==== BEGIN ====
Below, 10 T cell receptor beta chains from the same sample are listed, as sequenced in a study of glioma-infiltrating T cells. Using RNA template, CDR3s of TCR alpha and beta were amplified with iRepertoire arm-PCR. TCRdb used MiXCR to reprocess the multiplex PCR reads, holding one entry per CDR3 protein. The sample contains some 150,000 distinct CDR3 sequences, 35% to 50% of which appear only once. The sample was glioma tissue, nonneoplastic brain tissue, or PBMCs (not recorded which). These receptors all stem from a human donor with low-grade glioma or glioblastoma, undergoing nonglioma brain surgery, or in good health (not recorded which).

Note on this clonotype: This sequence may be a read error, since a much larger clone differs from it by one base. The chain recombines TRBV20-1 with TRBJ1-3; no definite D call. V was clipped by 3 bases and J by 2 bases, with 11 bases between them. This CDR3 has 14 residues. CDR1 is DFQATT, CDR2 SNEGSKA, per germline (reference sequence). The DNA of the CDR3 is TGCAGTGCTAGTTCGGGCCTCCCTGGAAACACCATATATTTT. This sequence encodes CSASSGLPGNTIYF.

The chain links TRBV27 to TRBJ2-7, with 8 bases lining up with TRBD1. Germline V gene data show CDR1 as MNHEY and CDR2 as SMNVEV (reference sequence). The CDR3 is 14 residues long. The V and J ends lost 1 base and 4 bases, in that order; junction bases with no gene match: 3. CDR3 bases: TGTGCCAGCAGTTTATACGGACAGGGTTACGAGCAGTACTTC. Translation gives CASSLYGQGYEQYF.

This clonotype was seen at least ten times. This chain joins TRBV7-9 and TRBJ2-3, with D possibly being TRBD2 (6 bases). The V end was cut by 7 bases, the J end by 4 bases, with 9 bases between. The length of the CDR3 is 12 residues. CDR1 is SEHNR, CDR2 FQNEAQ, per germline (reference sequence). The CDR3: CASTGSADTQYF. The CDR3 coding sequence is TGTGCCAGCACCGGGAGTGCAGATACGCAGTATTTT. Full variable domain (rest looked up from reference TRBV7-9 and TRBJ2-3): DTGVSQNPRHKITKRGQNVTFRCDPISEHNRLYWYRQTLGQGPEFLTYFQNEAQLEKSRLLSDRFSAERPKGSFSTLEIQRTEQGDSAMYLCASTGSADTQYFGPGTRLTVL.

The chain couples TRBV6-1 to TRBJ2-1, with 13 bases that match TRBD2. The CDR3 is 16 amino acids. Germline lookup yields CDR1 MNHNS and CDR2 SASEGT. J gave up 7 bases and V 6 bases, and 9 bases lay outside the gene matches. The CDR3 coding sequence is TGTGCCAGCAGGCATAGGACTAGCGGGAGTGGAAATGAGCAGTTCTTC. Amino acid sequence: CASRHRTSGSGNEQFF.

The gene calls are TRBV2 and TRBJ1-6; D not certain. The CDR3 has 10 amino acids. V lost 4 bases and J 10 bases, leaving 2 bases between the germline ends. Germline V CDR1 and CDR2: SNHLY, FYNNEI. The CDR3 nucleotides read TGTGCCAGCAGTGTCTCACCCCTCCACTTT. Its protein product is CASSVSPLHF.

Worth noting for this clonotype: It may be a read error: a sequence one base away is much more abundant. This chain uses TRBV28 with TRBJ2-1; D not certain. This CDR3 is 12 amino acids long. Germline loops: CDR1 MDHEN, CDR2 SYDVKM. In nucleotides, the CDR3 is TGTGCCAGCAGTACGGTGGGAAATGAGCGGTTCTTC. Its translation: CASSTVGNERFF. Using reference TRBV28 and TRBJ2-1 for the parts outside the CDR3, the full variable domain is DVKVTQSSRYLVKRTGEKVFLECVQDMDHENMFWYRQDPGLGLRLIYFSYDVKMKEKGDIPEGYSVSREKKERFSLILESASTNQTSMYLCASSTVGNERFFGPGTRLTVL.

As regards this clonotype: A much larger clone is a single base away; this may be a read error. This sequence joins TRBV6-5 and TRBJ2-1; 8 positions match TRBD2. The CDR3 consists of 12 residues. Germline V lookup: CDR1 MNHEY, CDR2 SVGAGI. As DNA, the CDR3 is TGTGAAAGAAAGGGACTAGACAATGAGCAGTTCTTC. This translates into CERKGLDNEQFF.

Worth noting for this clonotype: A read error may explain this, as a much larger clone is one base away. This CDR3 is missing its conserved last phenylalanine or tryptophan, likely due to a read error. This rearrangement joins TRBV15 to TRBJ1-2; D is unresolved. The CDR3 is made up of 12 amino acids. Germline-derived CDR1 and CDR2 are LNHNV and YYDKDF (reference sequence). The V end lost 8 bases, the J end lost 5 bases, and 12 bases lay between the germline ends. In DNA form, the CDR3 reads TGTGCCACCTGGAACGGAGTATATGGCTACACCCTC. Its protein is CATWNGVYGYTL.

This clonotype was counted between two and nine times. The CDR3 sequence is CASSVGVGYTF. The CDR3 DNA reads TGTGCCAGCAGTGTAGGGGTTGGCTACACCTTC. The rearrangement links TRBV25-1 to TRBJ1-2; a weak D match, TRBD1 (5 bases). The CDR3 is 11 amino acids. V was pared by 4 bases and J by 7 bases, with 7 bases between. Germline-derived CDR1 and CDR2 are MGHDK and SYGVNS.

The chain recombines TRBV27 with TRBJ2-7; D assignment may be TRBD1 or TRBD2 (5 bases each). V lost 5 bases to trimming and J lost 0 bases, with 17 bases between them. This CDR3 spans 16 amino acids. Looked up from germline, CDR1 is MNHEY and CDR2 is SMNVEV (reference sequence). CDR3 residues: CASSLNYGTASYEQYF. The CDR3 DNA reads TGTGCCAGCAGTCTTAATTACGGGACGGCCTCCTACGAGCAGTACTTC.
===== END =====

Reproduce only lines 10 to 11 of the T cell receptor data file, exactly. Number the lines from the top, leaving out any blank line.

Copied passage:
This clonotype was counted between two and nine times. The CDR3 sequence is CASSVGVGYTF. The CDR3 DNA reads TGTGCCAGCAGTGTAGGGGTTGGCTACACCTTC. The rearrangement links TRBV25-1 to TRBJ1-2; a weak D match, TRBD1 (5 bases). The CDR3 is 11 amino acids. V was pared by 4 bases and J by 7 bases, with 7 bases between. Germline-derived CDR1 and CDR2 are MGHDK and SYGVNS.

The chain recombines TRBV27 with TRBJ2-7; D assignment may be TRBD1 or TRBD2 (5 bases each). V lost 5 bases to trimming and J lost 0 bases, with 17 bases between them. This CDR3 spans 16 amino acids. Looked up from germline, CDR1 is MNHEY and CDR2 is SMNVEV (reference sequence). CDR3 residues: CASSLNYGTASYEQYF. The CDR3 DNA reads TGTGCCAGCAGTCTTAATTACGGGACGGCCTCCTACGAGCAGTACTTC.